Day 2 -Tuesday.
I didn't take many photos on day two because of the rain. I would have liked to take some at boulder bay and other places - maybe next time.

We had a few minutes of sun at little Ramsay bay. Here you can see the rainwater running into the ocean. You have to learn where to step while crossing or it is very soft. We had a dip in the lagoon just upstream. Now what did they say about crocodiles again – did they say we could or couldn't swim here – better make it short and keep a lookout. The weird thing was the water was cold on top and warm at the bottom – obviously it must have been fresh on top and salty below.

I was told this is a great place to camp but it rained and we kept going to Banksia bay. We didn't camp on the beach this time which was just as well because the tide was quite high.

Day 3- Wednesday.
There are no photos of day 3 (to Zoe bay) because it poured all day. Our $3 raincoats were reaching their limits and my sleeping bag got soaked inside the pack. We should have put everything in garbage bags but I didn't know packs leak so badly. I was already carrying a fairly heavy pack and the water soaked stuff added even more. But the real problem was the boots. Had I realized earlier what the problem was I would have been much better off but I didn't. The problem was the boots had a cardboard like inner-sole – in the wet they moved, crumpled up and sat as a lump under my heels. My heels were so badly bruised they didn't really recover till the week after the walk. The rain was not the only reason our boot were soaked. There are a number of creeks to cross and the water was deeper that usual and sometimes had quite a current. I was quite aware of the value of the gear in my pack and falling into the drink would have been an expensive exercise. Next time I will definitely be making the valuables dunk proof.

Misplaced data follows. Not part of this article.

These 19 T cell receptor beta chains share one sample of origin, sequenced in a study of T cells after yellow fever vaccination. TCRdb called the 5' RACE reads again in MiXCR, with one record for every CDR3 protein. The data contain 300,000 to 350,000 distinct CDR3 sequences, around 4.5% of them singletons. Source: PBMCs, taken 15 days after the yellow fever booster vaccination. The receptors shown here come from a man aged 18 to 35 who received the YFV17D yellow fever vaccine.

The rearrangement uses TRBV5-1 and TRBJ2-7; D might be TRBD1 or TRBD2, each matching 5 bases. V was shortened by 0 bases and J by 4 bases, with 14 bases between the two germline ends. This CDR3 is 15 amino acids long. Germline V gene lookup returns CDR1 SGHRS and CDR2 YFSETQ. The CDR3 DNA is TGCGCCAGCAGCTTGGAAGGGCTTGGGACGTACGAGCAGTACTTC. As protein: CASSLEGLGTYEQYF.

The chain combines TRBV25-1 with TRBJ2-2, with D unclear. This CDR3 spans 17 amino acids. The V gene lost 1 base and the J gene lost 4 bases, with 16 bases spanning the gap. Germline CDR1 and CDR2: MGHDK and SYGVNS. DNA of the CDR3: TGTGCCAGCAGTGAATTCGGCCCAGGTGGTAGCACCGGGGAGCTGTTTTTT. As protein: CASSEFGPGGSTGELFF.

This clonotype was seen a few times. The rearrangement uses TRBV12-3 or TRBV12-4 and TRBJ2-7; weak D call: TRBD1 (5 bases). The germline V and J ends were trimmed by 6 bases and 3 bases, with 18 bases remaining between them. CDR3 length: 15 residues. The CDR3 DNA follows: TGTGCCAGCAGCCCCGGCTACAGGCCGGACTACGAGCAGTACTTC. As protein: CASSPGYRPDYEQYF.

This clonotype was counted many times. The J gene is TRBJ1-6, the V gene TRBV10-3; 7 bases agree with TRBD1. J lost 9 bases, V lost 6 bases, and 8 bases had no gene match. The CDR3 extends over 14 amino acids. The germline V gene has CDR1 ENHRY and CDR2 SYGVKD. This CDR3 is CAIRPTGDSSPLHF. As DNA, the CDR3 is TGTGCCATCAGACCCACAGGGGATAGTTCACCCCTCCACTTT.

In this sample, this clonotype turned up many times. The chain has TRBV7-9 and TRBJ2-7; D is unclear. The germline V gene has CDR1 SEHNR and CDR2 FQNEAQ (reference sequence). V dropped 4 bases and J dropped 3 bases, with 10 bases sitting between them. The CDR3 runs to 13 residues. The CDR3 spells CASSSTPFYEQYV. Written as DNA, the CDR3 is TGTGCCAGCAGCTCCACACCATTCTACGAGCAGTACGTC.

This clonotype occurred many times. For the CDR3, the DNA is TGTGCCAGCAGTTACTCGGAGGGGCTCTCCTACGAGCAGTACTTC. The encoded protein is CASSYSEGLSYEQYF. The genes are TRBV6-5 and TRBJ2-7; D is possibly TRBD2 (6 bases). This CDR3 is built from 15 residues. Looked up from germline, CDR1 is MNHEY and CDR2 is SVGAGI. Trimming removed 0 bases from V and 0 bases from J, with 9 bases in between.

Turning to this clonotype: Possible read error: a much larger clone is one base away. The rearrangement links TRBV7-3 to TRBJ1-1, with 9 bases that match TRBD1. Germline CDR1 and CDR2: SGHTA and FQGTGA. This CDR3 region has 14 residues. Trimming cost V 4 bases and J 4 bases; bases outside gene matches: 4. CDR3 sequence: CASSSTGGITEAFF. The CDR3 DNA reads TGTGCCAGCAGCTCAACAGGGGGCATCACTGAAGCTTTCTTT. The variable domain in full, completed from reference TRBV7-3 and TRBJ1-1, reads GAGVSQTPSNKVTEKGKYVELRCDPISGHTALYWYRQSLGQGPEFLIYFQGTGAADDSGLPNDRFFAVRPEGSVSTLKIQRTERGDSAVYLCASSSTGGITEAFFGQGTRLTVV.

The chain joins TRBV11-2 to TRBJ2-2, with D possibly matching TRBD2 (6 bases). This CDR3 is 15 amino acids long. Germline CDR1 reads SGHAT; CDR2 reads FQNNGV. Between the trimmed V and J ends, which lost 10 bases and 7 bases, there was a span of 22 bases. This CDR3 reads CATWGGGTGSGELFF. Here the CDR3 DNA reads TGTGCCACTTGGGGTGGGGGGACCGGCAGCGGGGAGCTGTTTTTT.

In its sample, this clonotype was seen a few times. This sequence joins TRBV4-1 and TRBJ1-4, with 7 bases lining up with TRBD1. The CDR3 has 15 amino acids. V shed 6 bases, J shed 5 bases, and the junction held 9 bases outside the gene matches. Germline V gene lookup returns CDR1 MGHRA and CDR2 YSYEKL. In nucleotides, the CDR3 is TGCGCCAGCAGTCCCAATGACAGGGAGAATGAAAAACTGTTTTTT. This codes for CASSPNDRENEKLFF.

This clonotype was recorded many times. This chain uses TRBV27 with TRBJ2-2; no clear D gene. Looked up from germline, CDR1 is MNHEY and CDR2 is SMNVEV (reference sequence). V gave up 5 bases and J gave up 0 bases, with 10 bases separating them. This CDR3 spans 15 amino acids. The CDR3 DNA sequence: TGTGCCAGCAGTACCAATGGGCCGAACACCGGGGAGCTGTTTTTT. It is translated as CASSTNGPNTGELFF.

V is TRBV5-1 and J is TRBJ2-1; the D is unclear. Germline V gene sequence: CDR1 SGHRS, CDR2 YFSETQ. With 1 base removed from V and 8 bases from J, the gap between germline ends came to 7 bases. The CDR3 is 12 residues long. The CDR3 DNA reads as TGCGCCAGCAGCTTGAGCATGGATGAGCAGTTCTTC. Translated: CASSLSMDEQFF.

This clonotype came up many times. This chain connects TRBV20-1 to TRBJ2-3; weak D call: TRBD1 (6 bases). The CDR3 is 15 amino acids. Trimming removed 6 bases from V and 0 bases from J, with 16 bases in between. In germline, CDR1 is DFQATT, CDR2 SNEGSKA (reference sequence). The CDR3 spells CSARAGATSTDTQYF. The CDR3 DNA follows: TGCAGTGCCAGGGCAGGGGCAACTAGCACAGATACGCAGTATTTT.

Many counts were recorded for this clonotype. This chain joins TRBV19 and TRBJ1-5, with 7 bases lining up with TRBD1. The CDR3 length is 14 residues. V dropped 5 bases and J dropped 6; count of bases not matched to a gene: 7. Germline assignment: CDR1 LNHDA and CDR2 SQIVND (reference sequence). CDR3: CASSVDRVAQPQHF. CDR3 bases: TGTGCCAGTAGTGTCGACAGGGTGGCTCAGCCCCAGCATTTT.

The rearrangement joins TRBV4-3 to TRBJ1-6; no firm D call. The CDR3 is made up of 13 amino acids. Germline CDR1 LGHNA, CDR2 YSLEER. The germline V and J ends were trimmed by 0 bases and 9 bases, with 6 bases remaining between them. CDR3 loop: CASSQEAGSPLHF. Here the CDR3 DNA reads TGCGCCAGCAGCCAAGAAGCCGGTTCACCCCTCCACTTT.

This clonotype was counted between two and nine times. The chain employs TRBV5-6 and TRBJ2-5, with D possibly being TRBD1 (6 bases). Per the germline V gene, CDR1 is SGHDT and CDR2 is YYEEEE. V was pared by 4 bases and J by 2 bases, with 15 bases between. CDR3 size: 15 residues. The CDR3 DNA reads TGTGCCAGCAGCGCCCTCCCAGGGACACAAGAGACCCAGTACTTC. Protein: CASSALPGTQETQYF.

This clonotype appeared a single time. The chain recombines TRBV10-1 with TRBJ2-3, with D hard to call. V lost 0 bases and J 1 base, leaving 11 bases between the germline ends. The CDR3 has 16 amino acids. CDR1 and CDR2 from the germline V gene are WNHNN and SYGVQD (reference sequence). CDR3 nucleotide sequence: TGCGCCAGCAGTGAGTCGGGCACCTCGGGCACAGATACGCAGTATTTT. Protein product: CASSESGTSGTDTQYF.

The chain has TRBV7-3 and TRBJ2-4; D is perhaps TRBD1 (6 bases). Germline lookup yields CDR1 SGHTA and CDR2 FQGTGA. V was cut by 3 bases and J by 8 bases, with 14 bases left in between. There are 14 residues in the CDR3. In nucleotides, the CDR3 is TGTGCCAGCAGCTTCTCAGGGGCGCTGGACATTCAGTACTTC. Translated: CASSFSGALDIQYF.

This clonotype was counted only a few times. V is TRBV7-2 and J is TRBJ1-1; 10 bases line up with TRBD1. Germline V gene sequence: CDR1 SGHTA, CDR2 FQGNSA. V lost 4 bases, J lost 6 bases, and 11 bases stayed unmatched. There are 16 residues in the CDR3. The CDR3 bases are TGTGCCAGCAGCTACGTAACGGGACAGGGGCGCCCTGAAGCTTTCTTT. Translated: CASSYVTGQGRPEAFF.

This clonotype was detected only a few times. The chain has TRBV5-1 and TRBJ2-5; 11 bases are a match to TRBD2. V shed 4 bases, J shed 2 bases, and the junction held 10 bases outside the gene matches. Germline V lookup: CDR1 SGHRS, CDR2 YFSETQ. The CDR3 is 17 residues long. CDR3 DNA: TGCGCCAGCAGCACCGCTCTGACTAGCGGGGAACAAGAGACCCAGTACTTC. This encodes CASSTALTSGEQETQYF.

The forest around Zoe is amazing. I came back the next day to take these photos.
This was a hard day for me, I was lagging behind mainly because of the feet also fatigue and sore shoulders. Natasha had gone ahead and claimed a camp site with a table – a luxury. We still had to walk further to get water but this was without a pack or boots. We got back just after dark. We strung up a “space blanket” above the table to give us a tiny rain shelter and made pancakes – both sweet and savory. The interesting touch was we only had chilli-oil to cook them in and it tasted great. Being wet and hungry may have had something to do with it. One of our “mistakes” was we thought we had over catered and we ate too much early on because I didn't want to carry it. This made things tight later when we had an unexpected delay. Zoe bay has a huge sand-fly population - which is why we wanted B5. Go out at night with unprotected skin and it feels like instant sunburn. Women generally seem to react worse than men to insect and tick bites.

Day 4 - Thursday.
The weather cleared and we put the wet stuff out to dry. The camping area slowly became deserted as everyone else continued to walk. This was our planned rest day. I tried to use my Image-tank and it kept on crashing. I presume it got wet, I opened it up and it seemed fairly dry. I short circuited the battery at one point and damaged the battery's electronics. After a few hours drying and using a camera battery for power I got it to work again – but I didn't trust it. (It did work - the images were ok).